Who is the Saudi Arabian oil industry's worst enemy? If you guessed it is the burgeoning U.S. shale oil industry, you would be half right. The enemy is also OPEC itself, and the Saudis may be set to destroy their own creation.
Fifteen months ago, the Organization of Petroleum Exporting Countries, led by the Saudis, abandoned its price-fixing strategy, allowing the market to set the price. The strategic about-face meant that individual OPEC countries could, in effect, ignore production caps and produce and export as much as they wanted. The Saudis' goal was to claw back market share lost to more expensive production from the U.S. shale industry, the Canadian oil sands and offshore wells.
The strategy has either been an abject failure or a resounding success, depending on where you are standing on the global oil map.
From the American point of view, the Saudi-engineered price collapse – oil has gone from about $110 (U.S.) a barrel in mid-2014 to about $30 – has worked cruelly well. American oil producers put up a good fight but are now showing signs of capitulation. Production of both the shale and conventional variety is down about 500,000 barrels a day since last spring and the plunging drilling-rig count suggests the downturn could soon turn into a rout. Earlier this month, the oil-field services group Baker Hughes reported that the number of oil rigs working in the United States had dropped 71 per cent from its peak in the fall of 2014 to 467 rigs.
In a note published last week, oil consultant Olivier Jakob of Switzerland's PetroMatrix said: "The Saudi strategy of shutting down U.S. shale oil production has worked and the mission is accomplished. The number of rigs has totally collapsed [and] capital spending has been slashed. … The success of that strategy was achieved with crude at $50 a barrel and does not require prices as low as $25 a barrel."
That was the good news for Saudi Arabia; the bad is that, in spite of the American downturn, the Saudis' global market share hasn't budged. The Americans may be producing less, but rival OPEC member – Iraq – is producing more. The net result is the Saudis are on a treadmill, running hard but not moving forward.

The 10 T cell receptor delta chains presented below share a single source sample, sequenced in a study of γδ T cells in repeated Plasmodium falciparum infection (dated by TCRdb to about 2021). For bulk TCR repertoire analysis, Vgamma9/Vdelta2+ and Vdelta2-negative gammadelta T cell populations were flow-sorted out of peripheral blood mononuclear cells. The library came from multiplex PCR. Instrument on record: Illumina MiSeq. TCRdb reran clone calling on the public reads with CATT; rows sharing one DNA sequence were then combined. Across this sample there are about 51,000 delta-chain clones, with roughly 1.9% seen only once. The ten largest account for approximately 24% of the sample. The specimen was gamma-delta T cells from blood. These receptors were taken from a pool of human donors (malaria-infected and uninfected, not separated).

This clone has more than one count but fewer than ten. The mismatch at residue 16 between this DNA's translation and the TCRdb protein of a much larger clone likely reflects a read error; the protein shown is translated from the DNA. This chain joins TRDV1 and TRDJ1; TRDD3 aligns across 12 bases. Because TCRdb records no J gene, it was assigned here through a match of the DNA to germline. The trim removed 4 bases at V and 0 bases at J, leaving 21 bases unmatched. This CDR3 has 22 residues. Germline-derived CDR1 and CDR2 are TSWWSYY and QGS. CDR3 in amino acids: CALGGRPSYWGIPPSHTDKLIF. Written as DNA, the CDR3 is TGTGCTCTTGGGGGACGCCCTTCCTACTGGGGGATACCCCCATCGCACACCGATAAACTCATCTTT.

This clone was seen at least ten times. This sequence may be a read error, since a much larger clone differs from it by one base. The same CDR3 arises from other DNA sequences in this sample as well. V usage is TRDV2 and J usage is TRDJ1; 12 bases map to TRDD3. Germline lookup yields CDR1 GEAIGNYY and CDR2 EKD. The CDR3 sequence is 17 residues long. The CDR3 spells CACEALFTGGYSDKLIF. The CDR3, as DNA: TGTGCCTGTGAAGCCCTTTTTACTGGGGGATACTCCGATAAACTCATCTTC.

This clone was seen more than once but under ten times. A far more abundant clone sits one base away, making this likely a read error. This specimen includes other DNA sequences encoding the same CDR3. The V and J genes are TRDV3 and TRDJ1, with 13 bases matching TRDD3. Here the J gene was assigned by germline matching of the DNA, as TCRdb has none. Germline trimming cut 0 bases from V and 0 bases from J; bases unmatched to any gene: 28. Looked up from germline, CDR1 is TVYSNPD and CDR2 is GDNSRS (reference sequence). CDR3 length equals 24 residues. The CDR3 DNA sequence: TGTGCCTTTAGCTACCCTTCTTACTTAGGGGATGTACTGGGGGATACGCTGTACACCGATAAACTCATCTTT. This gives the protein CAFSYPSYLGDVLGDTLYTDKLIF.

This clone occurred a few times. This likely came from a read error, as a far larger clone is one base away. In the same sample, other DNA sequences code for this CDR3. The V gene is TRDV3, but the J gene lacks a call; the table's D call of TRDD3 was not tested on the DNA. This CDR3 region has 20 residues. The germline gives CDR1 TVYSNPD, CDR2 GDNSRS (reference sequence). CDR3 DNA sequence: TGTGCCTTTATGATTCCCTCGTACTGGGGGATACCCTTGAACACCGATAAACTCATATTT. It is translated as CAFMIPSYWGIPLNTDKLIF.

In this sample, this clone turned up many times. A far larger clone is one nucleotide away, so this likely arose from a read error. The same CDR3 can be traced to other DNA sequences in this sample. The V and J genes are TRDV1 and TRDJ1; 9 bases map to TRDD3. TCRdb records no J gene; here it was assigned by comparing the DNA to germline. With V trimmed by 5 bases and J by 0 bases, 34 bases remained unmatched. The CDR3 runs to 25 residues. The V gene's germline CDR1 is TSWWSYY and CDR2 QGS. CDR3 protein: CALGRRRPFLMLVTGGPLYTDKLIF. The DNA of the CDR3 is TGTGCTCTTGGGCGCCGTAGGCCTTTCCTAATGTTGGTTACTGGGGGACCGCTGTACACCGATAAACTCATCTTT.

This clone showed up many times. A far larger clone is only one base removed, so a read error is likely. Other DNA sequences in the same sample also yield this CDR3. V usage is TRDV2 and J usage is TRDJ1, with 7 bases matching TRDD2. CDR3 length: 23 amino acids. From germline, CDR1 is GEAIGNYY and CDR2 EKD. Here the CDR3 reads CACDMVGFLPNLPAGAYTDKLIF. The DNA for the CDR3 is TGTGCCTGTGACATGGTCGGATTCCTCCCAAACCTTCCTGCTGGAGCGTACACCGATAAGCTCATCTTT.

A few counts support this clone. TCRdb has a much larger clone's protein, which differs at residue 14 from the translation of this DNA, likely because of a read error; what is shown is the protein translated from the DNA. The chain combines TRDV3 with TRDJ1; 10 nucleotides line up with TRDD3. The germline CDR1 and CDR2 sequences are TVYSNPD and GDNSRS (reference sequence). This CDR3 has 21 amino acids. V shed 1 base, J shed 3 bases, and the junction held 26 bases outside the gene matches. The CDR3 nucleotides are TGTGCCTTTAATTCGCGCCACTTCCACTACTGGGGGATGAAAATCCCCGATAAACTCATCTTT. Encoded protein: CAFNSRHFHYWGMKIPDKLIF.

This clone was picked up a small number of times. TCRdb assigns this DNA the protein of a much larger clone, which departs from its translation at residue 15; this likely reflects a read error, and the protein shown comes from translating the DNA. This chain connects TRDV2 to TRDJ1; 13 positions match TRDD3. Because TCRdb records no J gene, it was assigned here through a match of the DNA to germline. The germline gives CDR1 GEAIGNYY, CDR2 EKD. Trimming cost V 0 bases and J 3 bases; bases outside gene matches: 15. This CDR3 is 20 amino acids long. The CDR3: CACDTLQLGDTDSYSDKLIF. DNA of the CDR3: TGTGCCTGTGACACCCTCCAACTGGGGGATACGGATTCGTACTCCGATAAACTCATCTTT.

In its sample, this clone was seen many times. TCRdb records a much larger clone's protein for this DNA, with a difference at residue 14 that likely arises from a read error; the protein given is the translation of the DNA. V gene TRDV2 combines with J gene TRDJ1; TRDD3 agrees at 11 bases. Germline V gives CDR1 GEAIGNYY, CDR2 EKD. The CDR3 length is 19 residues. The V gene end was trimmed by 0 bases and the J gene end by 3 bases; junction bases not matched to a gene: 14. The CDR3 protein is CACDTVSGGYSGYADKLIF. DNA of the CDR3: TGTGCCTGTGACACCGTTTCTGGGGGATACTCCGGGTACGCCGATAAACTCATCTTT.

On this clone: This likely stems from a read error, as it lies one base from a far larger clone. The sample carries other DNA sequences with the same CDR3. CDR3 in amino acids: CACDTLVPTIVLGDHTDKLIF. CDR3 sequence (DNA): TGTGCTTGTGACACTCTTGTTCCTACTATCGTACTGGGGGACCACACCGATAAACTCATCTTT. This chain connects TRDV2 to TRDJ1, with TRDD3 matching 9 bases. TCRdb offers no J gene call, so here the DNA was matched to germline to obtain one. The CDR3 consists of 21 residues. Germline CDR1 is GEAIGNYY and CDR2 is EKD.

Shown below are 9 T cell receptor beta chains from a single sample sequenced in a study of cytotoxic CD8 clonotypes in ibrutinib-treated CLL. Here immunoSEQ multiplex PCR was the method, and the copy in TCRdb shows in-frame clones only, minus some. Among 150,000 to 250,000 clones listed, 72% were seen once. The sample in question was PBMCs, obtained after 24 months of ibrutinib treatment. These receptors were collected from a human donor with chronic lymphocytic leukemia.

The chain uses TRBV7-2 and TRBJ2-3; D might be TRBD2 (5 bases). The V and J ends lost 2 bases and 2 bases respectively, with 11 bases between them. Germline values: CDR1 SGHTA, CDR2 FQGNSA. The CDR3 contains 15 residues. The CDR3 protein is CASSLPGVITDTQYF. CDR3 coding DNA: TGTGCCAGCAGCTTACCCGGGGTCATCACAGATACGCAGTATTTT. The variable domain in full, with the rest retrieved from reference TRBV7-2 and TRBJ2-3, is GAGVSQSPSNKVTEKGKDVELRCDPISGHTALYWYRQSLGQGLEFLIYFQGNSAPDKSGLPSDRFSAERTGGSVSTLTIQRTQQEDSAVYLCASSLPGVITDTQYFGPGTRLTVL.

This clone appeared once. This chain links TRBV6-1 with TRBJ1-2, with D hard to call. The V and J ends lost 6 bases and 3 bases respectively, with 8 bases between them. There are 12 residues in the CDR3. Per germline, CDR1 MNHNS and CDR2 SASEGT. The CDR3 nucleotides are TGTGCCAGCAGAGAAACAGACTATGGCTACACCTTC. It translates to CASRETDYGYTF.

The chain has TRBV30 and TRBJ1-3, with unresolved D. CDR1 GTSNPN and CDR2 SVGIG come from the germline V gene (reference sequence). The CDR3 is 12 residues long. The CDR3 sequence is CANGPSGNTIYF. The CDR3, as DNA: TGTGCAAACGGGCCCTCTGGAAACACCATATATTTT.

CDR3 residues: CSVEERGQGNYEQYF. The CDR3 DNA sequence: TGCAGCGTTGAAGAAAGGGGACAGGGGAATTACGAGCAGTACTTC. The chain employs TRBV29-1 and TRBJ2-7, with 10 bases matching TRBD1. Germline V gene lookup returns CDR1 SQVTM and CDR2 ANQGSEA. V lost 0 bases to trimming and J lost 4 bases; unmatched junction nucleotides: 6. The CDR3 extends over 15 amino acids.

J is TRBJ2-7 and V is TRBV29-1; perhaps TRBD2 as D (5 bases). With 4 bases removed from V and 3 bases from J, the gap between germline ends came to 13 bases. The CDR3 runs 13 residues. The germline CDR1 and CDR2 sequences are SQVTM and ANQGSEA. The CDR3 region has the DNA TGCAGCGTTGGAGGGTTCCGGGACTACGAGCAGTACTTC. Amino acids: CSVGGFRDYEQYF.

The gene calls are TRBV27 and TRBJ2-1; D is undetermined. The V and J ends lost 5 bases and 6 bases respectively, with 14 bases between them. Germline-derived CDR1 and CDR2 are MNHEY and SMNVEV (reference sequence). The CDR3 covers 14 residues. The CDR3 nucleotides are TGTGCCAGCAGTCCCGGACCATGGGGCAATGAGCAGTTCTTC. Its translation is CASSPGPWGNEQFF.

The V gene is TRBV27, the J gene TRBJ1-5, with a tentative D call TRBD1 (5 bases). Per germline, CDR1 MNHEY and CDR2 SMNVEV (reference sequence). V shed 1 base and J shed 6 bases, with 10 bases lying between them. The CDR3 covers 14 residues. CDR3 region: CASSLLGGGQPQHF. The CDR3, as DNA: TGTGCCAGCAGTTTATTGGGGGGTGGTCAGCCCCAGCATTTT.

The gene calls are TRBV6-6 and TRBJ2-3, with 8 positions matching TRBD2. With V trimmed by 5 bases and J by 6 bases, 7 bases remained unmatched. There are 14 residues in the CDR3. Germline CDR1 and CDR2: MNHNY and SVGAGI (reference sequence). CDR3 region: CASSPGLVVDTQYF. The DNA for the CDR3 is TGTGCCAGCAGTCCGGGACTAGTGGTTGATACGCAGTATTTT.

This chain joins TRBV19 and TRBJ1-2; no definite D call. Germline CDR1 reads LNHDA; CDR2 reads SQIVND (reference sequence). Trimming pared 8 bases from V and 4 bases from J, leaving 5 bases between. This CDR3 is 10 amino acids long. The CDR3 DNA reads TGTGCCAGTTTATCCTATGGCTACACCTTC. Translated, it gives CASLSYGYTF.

Iraq's production has been rising in an apparent effort to use high volumes to offset the lower price. In January, Iraq officially exported 3.3 million barrels a day. The figure is misleading because it excludes the exports from the Kurdish region in the north, which is not recognized by the Baghdad government. If this region's production is included, Iraq's true exports are a hefty 3.9 million barrels a day. Meanwhile, Russia is on the verge of displacing Saudi Arabia as the leading oil exporter to China.
Iran will become the next OPEC country to put a dent in Saudi Arabia's global market share. Its exports are expected to increase by 500,000 barrels a day as the West's economic sanctions against Tehran are eased off.
The upshot is that the Saudis will have to open a new front in their price war and go after OPEC colleagues, Iraq and Iran. "Given that the increased supplies are now coming from OPEC rather than non-OPEC, the market has moved from forcing crude oil destruction in the U.S. to forcing production destruction from OPEC," Mr. Jakob said.
The result could be an oil bloodbath since Iraq and Iran are low-cost producers. Oil at $30 or $40 a barrel may not be low enough to knock them out of contention; the price might have to go much lower. If you believe that, Goldman Sachs's recent warning that oil could dip below $20 a barrel before supply and demand come into balance does not seem crazy.
A price that low would put enormous strain on high-cost producers, esspecially the Canadian oil sands and the deep-water wells off Brazil and West Africa. It would accelerate the demise of the North Sea oil fields and production cuts among U.S. shale oil companies.
It would also inflict potentially fatal damage on the weakest OPEC members. Venezuela is already on the verge of default. As its oil revenues sink, Nigeria, Africa's top oil producer, is negotiating a $3.5-billion loan package from the World Bank and the African Development Bank. In both countries, security is a problem. When oil prices are high, their governments can afford capable and ample security – army and police forces. When they are low, the security effort could suffer. Sustained low prices could trigger chaos in Venezuela and Nigeria.
The Saudi battle to choke off both OPEC and non-OPEC supply will have ugly repercussion for all oil producers. The question is whether Saudi Arabia is willing to sacrifice two fellow OPEC members – Venezuela and Nigeria – to achieve its goals. If the Saudis take mercy, an all-out battle may not happen, but you can bet the oil price is unlikely to rise any time soon since the Saudis have yet to regain lost global market share.